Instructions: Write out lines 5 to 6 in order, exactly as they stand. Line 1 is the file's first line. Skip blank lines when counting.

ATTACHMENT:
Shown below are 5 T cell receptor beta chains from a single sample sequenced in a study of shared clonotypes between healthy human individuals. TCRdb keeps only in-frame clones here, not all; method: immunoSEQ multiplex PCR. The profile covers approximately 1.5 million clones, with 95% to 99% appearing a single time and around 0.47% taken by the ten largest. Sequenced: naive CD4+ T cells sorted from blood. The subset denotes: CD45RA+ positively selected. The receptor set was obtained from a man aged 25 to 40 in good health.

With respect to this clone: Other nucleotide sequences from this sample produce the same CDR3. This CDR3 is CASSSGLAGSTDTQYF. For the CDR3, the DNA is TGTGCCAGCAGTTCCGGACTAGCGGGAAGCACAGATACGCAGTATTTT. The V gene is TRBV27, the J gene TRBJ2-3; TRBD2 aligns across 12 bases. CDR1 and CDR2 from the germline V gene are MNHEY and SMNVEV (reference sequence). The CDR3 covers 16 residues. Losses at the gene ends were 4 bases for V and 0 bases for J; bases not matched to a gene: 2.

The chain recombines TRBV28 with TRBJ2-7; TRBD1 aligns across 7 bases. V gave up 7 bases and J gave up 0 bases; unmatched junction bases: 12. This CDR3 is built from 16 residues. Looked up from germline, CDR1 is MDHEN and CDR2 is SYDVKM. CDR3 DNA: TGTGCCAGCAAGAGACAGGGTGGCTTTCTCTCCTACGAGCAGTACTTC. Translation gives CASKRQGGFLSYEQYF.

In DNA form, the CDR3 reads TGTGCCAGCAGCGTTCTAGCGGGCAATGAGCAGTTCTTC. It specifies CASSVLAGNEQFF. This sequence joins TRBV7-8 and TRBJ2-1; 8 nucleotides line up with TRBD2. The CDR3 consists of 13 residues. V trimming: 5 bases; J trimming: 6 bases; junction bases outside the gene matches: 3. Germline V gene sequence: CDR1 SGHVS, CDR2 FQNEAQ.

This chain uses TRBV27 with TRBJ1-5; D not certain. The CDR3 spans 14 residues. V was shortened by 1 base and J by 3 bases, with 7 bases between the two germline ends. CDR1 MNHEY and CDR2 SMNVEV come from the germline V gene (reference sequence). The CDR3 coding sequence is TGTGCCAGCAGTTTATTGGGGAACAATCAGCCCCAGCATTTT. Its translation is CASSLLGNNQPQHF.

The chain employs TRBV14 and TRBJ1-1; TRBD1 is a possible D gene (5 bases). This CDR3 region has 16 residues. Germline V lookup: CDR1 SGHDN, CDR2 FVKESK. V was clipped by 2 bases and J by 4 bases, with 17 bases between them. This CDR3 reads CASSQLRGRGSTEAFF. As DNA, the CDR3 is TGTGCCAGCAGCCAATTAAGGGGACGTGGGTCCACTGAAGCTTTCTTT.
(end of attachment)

This chain uses TRBV27 with TRBJ1-5; D not certain. The CDR3 spans 14 residues. V was shortened by 1 base and J by 3 bases, with 7 bases between the two germline ends. CDR1 MNHEY and CDR2 SMNVEV come from the germline V gene (reference sequence). The CDR3 coding sequence is TGTGCCAGCAGTTTATTGGGGAACAATCAGCCCCAGCATTTT. Its translation is CASSLLGNNQPQHF.

The chain employs TRBV14 and TRBJ1-1; TRBD1 is a possible D gene (5 bases). This CDR3 region has 16 residues. Germline V lookup: CDR1 SGHDN, CDR2 FVKESK. V was clipped by 2 bases and J by 4 bases, with 17 bases between them. This CDR3 reads CASSQLRGRGSTEAFF. As DNA, the CDR3 is TGTGCCAGCAGCCAATTAAGGGGACGTGGGTCCACTGAAGCTTTCTTT.